A pediatric cardiologist is a physician who has received extensive training in diagnosis and treating children’s cardiac problem. Evaluation and treatment may begin with the fetus since heart problem can now be detected before the birth. He/she is also trained to look after adults who were born with heart problems. When a pediatrician suspects a heart problem, he or she may ask a pediatric cardiologist to investigate further. Common causes for a referral to the pediatric cardiologist includes heart murmurs, chest pain, dizzy spells or palpitation. Initial evaluation may result in-patient and his/her parents being reassured that there is nothing to worry about. A pediatric cardiologist is trained to perform and interpret procedures such as echocardiograms and exercise test. In case of more significant heart disease, a pediatric cardiologist may perform a cardiac catheterization in order to diagnose or treat child’s heart problem. If the child needs to be hospitalized, the pediatric cardiologist & pediatric cardiac surgeon work together in planning cardiac surgery, when needs. However, in all cases the pediatric cardiologist is there every step of the way.
On most occasions you will get results from the physician immediately.
Typically new patients visit last approximately 40-60 minutes.
It is always advisable to take prior appointment to save your waiting time. However in case of other emergency or operation being performed, you may have to wait longer.
No, but most are. There are generally three categories of possible childhood heart problems: structural defects, acquired damage and heart rhythm disturbances. These defects are usually – but not always – diagnosed early in life. Rarely, childhood heart problems are not congenital, but heart damage may occur during childhood due to infection. This type of heart disease is called acquired; examples include Kawasaki disease and rheumatic fever. Children also can be born with or develop heart rate problems such as slow, fast, or irregular heartbeats, known as “arrhythmias”.
Anyone can have a child with a congenital heart defect. Out of 1,000 births, nine babies will have some form of congenital heart disorder, most of which are mild. If you or other family members have already had a baby with a heart defect, your risk of having a baby with heart disease may be higher.
Most of the time we do not know. Although the reason defects occur is presumed to be genetic, only a few genes have been discovered that have been linked to the presence of heart defects. Rarely the ingestion of some drugs and the occurrence of some infections during pregnancy can cause defects.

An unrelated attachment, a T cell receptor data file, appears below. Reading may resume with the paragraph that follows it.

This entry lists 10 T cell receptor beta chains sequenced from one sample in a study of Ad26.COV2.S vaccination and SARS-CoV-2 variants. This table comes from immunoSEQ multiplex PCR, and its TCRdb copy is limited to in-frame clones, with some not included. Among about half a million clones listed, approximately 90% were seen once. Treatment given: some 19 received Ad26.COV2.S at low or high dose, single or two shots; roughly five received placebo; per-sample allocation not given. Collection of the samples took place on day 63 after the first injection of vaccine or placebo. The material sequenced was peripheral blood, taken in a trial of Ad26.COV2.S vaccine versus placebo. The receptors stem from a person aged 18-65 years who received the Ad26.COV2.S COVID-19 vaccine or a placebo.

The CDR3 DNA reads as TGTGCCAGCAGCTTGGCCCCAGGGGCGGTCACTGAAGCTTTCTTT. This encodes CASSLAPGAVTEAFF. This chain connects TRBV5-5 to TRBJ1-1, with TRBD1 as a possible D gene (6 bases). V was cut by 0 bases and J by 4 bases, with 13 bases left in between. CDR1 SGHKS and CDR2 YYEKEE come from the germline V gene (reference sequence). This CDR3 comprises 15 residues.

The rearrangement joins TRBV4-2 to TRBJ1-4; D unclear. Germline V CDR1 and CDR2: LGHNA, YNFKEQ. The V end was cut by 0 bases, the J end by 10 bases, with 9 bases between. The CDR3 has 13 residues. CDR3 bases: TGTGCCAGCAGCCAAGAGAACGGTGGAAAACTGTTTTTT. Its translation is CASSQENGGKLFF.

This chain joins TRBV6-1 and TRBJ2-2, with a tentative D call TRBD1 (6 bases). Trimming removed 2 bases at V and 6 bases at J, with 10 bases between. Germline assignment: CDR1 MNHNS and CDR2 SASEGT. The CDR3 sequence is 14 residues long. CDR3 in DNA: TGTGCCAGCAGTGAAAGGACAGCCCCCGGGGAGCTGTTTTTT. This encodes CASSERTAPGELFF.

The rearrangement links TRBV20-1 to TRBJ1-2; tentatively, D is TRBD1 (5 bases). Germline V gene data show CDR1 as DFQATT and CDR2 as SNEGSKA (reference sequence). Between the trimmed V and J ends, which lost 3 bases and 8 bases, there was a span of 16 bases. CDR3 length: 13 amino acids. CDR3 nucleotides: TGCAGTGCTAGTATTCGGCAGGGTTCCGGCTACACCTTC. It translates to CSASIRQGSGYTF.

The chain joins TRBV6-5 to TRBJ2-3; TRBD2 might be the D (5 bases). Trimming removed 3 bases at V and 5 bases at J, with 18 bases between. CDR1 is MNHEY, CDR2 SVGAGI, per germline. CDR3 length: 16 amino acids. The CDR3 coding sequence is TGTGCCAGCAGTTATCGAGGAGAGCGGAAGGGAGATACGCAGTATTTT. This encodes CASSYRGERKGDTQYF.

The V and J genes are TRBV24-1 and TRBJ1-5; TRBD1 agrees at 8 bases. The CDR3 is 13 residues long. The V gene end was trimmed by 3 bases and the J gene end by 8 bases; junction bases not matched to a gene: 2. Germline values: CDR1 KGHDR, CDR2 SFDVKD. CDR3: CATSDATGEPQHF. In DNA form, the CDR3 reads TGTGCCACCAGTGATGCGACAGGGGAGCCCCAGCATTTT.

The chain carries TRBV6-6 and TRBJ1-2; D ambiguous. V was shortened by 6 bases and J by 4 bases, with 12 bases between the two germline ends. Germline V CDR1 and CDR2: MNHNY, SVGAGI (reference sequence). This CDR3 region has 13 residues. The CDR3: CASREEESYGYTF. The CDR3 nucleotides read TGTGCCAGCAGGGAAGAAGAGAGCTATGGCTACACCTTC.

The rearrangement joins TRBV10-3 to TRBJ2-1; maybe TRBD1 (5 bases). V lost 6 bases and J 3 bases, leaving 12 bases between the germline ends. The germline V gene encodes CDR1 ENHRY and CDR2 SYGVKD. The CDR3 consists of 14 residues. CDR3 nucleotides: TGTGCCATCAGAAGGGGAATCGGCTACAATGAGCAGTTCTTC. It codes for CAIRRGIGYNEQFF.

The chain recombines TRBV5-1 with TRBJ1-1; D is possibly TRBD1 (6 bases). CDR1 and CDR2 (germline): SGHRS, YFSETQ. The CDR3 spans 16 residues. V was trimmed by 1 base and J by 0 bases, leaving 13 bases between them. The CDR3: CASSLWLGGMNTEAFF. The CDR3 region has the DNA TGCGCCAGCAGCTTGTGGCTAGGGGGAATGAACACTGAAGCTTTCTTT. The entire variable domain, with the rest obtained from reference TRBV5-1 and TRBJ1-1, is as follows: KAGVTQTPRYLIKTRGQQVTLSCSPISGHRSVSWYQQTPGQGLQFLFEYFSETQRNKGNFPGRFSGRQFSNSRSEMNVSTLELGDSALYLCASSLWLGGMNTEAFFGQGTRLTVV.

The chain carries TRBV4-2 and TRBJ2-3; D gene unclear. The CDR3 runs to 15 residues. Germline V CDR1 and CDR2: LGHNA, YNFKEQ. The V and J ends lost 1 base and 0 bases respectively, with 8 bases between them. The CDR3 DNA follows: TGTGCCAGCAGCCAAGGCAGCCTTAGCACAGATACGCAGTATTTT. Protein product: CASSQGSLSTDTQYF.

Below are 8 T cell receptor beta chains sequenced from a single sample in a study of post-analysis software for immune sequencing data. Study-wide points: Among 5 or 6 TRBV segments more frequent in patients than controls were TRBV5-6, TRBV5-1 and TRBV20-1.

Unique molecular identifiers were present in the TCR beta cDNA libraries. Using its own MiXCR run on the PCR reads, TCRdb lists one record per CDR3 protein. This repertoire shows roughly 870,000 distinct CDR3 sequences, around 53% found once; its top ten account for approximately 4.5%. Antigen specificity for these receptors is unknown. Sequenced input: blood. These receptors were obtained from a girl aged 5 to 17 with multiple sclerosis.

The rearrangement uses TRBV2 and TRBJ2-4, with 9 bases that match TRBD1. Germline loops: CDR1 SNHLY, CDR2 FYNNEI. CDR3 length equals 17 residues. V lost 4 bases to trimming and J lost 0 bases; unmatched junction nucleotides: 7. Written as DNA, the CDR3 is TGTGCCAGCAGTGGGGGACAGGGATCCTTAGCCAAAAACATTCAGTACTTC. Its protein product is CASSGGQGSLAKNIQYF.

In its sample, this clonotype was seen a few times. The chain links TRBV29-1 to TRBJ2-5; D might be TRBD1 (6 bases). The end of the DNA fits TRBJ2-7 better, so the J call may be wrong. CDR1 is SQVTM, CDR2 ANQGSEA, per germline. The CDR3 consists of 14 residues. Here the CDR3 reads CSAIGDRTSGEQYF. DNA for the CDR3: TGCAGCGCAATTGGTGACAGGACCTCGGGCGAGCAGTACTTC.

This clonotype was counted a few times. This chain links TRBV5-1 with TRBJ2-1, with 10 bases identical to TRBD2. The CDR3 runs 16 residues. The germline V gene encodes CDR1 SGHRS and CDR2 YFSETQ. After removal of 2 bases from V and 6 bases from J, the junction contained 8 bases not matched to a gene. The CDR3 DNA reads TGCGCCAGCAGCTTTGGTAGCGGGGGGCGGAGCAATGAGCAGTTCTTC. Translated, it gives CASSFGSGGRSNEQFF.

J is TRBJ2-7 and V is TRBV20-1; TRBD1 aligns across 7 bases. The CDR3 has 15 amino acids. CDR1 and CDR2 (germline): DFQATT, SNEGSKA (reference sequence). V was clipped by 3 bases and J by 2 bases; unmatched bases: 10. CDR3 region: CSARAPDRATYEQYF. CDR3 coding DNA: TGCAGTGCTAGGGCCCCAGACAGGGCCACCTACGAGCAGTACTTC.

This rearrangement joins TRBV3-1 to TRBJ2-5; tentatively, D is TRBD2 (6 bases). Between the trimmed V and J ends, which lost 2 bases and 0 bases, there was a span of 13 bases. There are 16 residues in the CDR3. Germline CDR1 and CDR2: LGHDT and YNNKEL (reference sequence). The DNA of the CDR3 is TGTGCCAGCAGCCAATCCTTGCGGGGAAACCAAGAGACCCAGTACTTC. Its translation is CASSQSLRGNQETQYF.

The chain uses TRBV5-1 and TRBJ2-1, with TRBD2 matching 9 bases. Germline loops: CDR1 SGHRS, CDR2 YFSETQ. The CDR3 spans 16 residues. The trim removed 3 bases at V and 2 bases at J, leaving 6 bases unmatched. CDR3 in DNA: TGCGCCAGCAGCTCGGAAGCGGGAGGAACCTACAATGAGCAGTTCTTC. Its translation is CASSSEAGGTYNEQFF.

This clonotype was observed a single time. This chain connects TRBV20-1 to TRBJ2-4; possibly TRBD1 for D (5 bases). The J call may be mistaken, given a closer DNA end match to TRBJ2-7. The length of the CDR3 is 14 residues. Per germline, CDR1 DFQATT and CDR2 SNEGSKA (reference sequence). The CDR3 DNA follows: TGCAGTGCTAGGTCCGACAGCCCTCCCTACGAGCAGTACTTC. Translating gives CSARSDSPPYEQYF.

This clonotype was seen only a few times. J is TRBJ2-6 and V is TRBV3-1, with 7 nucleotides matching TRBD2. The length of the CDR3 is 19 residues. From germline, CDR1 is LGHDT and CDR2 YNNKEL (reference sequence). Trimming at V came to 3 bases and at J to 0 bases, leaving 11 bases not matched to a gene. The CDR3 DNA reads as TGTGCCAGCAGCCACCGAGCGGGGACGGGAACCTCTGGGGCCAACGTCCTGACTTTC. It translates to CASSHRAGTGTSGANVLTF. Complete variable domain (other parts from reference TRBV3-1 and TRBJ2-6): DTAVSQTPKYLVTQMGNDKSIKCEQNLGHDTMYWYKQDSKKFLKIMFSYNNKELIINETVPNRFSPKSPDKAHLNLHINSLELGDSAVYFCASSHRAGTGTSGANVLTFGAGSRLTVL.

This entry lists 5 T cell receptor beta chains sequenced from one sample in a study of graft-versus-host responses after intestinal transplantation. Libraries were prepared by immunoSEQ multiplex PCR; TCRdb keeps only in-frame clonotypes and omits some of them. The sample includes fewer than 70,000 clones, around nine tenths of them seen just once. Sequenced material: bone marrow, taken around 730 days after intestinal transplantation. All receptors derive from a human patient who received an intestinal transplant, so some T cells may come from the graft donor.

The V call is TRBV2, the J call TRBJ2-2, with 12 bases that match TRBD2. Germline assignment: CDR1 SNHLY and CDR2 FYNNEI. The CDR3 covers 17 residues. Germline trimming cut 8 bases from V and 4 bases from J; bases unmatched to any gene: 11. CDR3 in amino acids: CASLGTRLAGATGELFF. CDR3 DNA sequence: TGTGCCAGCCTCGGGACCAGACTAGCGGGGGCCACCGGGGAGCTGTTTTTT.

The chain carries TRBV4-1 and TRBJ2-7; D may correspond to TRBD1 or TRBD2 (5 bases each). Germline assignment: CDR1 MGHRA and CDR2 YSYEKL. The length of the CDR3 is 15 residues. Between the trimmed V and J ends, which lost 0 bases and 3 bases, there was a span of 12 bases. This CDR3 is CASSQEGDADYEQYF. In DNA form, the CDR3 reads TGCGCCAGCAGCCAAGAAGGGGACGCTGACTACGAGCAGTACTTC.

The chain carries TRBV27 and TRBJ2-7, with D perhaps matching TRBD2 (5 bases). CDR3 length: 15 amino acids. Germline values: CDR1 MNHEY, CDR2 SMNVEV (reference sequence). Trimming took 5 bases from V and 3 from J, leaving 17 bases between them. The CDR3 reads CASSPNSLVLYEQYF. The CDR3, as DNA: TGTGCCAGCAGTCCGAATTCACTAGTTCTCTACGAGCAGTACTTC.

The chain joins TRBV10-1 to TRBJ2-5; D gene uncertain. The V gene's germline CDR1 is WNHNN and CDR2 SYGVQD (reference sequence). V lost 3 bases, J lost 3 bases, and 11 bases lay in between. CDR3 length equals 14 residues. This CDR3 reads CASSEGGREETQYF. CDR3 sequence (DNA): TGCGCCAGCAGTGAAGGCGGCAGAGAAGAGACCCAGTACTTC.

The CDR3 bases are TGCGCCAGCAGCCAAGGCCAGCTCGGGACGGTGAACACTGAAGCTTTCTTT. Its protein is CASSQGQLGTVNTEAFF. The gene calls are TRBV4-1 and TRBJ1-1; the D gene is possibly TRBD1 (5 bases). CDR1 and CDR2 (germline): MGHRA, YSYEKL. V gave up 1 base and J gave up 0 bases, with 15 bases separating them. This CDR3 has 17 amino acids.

Virtually all children with simple defects survive into adulthood. Although exercise capacity may be limited, most people lead normal or nearly normal lives. For more complex lesions, limitations are common. Some children with congenital heart disease have developmental delay or other learning difficulties.
Successful treatment requires highly specialized care. Severe congenital heart disease requires extensive financial resources both in and out of the hospital. Children with developmental delay also require community and school-based resources to achieve optimum functioning.
The presence of a serious congenital heart defect often results in an enormous emotional and financial strain on young families at a very vulnerable time. Patient/family education is an important part of successful coping.
Treatment depends on the type and severity of the condition. Some children won’t require any treatment, while others may need medication or heart surgery. There are also other new techniques and procedures that, in some cases, can be done instead of surgery. Fetal Cardiology: Ultrasound scanning of pregnant women with suspicion of, or known congenital heart disease in the unborn child
Why do it? About 8-10 per 1000 live births are complicated by heart disease in the babies. 50% of still births are caused by heart disease in babies. 50000 babies die every year in our country before their first birthday due to their untreated heart disease. Many of heart disease are completely curable and parents get the time to prepare for the problems
When to do it? Tran abdominal or external fetal echo can be done any time, ideally between 16-18 weeks of pregnancy
1. Elderly mothers > 35 years.
2. Having previous child with heart disease.
3. Mothers getting viral fever, rash, joint pain in the first 3 months of pregnancy.
4. Routine ultrasound showing other malfunctions of fetus.
5. Routine ultrasound showing very high very slow heart rates in fetus.
6. Unexplained repeated abortions
7. Unexplained early child deaths.
8. Family having history of heart disease.
Usually pediatric cardiologists or fetal medicine specialist. A pediatric cardiologist not only does the echo but also explains you about the type of heart problems, the treatment for it, & treats the child after delivery.
no, it is painless without any no side effects on baby and mother.
1. It allows parents to understand the heart problems in unborn baby and prepares them psychologically at the time of delivery.
2. In extremely complicated cases termination of pregnancy is advised.